Speakout!

October 15, 2006

THE ISSUE: -- The Howard County Council is scheduled to vote Oct. 30 on a bill to reduce property taxes by 25 percent for homeowners age 70 and older. If approved, the tax break would take effect July 1. But members of the county's Commission on Aging, while favoring the concept, urge a delay. They want more research on the need for such a break, on why older homeowners sell their homes and move, and on how much the program would cost the county. What do you think of such a tax break? Should the council vote on the proposal this month or after the November election?

Hold off approval of the tax break

I am 73 years old, and not so affluent that a 25 percent ($900) tax saving would not be a big help. I am also a registered independent voter, so I can keep political loyalties out of my reaction. This issue needs much more research. I don't know anyone who has moved out of the county because of the real estate taxes. When they go up, it squeezes us more, but not to the point of pushing us out. We just give up some luxuries that we are used to.

Also, the $75,000 gross income limit in the bill is too low. Seventy-five-thousand is not a great deal of income for this generation who has worked and saved for 40 years. Our forced IRA withdrawals push our income up. Seventy-five thousand taxable income would be fairer to people who pay other taxes, have high medical expenses, and donate substantial amounts.

To me this looks like another of council Chairman Chris Merdon's desperate attempts to get elected county executive. It's like his campaign just thinks up things to offer that the voters would like, and grabs some numbers out of the air to say they would pay for the goodies. It's obvious that there has been little if any research done, and the bill should be left to the next council.

George A. Ford Jr.

Columbia

Action would help us keep our home

We are in favor of immediate action on the proposed residential property tax reduction so that it can go into effect by next July. We have lived at the present address for the past 36 years and would like to remain, but taxes have increased to the point that we cannot afford to stay unless we get some relief.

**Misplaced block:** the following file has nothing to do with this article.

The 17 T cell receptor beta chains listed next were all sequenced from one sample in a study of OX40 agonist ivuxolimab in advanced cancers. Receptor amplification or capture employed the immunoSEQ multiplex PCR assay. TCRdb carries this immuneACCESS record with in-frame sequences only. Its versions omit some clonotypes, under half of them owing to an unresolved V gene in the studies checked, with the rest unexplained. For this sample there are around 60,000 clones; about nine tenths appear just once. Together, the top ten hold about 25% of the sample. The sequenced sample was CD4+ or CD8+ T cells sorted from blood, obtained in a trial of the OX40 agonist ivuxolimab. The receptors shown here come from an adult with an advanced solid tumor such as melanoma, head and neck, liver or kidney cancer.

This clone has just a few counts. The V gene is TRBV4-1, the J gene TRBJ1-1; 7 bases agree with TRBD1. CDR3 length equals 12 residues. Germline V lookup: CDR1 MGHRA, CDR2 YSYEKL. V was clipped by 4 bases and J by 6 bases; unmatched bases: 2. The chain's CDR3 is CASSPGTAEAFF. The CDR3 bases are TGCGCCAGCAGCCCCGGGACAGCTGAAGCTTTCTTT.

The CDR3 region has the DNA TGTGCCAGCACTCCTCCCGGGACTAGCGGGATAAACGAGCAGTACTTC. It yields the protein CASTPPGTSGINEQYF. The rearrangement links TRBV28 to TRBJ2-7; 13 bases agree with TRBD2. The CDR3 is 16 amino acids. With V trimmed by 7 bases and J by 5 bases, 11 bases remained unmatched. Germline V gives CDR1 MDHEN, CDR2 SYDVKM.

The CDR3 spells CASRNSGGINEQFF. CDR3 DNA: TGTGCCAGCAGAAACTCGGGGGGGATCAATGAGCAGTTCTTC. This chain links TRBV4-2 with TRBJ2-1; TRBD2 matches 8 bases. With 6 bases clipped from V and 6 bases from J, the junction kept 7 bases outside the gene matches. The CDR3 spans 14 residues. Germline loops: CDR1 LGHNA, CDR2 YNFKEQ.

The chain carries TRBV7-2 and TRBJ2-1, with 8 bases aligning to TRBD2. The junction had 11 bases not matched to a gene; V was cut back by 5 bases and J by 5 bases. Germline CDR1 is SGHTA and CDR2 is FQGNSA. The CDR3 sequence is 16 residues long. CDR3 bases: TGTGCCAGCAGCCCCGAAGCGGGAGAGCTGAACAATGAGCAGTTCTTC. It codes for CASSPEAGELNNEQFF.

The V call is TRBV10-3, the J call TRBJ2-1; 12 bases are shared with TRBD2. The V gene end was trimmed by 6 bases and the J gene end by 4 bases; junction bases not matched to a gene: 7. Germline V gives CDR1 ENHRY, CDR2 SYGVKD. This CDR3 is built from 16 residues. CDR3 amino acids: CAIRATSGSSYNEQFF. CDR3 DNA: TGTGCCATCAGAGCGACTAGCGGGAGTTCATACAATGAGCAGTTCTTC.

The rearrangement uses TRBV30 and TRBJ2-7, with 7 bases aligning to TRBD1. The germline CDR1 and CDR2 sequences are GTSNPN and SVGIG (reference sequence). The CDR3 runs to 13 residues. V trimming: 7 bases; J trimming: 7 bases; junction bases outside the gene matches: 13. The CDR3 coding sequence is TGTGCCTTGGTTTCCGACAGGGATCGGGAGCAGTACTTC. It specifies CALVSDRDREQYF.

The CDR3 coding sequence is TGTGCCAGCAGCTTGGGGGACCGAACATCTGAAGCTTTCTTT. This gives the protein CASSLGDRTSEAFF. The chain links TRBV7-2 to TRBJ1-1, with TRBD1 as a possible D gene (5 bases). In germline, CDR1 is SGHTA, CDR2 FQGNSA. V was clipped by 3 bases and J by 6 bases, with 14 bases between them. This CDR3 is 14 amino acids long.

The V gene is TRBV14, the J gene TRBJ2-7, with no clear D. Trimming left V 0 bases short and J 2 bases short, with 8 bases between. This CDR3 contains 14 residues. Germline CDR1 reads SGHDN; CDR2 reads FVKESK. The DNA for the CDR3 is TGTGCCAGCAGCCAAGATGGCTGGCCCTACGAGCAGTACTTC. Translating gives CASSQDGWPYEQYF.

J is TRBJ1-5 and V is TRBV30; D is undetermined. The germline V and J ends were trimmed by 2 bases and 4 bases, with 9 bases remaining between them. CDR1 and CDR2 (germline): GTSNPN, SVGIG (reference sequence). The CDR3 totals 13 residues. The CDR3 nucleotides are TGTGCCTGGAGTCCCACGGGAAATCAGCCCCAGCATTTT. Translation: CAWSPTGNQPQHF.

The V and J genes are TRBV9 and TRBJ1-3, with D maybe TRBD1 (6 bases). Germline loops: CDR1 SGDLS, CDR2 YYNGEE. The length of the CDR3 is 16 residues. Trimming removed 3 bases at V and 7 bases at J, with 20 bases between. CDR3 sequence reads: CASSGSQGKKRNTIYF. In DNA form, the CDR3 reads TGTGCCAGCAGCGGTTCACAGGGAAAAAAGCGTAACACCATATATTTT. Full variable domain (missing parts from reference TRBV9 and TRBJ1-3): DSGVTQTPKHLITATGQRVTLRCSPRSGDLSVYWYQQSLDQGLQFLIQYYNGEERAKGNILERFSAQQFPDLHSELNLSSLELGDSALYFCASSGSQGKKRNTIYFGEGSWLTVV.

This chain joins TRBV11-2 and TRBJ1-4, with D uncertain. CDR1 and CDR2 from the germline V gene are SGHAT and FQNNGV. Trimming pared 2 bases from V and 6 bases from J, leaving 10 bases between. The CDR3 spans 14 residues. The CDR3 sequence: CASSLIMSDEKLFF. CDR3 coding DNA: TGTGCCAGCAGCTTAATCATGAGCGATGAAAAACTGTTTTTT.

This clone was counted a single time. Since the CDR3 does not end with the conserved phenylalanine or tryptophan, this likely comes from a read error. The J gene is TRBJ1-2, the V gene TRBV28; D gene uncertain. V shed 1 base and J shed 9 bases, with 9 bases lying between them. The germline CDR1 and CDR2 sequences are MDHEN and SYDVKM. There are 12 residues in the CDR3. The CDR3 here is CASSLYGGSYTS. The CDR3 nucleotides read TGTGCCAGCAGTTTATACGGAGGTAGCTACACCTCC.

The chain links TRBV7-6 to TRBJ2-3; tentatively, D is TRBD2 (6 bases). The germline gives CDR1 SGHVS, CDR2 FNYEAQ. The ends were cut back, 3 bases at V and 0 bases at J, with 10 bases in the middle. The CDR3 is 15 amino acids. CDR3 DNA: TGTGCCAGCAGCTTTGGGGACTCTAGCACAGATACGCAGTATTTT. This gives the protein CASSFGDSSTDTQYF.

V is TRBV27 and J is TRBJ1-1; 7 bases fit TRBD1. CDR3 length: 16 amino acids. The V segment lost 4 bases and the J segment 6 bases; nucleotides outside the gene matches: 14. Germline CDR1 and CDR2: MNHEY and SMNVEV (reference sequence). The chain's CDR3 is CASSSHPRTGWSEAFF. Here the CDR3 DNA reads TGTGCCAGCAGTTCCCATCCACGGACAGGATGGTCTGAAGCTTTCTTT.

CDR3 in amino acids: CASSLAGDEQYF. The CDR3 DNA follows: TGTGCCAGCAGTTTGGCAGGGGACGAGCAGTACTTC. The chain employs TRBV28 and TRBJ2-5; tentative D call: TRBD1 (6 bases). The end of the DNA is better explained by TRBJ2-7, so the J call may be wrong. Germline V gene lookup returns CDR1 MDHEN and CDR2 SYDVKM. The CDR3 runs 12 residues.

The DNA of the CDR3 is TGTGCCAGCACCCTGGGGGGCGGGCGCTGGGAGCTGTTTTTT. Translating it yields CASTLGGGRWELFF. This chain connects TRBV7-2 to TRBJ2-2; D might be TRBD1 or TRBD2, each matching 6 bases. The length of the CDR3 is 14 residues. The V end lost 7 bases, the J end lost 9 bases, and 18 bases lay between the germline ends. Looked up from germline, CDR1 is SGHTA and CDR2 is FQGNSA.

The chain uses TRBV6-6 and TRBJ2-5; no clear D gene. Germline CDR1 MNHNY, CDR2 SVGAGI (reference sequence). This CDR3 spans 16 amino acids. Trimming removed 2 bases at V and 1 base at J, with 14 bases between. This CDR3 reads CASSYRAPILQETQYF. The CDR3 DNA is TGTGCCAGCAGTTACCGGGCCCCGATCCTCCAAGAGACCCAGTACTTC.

Donald E. and Marguerite D. Simmons

Ellicott City

Politics behind timing of bill?

Finally, some tax relief for seniors. But is it what it really should be?

With elections next month, the proposed tax bill may be politically motivated. For the past several years a more advantageous bill was introduced to the General Assembly by Del. Gail Bates (Republican) but has been voted down.

Our opinion on the $75,000 maximum income requirement -- if we were in that category, we wouldn't worry so much about the tax break.

The county Commission on Aging states that they need more information on senior's needs. Isn't that their purpose to begin with? Shouldn't they have all the information needed in their records?

The council should vote this month as we are fully in favor of any tax relief for eligible low-income seniors.

Bill and Barbara Ritz

Sykesville

More questions on the tax cut

I am a "senior," and I have lived in Howard County for 36 years, but I find the proposal by Chris Merdon for a "senior tax cut" difficult to support at this time.

Unfortunately the proposal is referred to as a tax cut for seniors, giving the impression that all "seniors" would benefit, whereas it actually targets those 70 or over with income of less than $75,000. There are many questions raised by this proposal that at this time are not answered.

How many people would qualify? Who determines that and based on what? How is "income" defined? Is this pre- or post-adjustments made on the federal income tax form? Does it include investment income, earned income, pensions? What would be the financial impact for the county budget? How would this loss be compensated? Would there be cuts in other areas or increased income or other taxes elsewhere? What would the projected cost be in 5, 10, 20 years? Is there a residency requirement, such as 20 years or more in the county -- or in the same house -- or do you just have to be 70 years old? If you have lived in the county for 35 years but "downsized" more recently to a smaller house, would you still qualify?

Are we encouraging people to stay in Howard County or to stay in a house that might be "too much house" for a 70-year old? Right now this looks like an election-year gimmick.

David H. Pardo

Columbia

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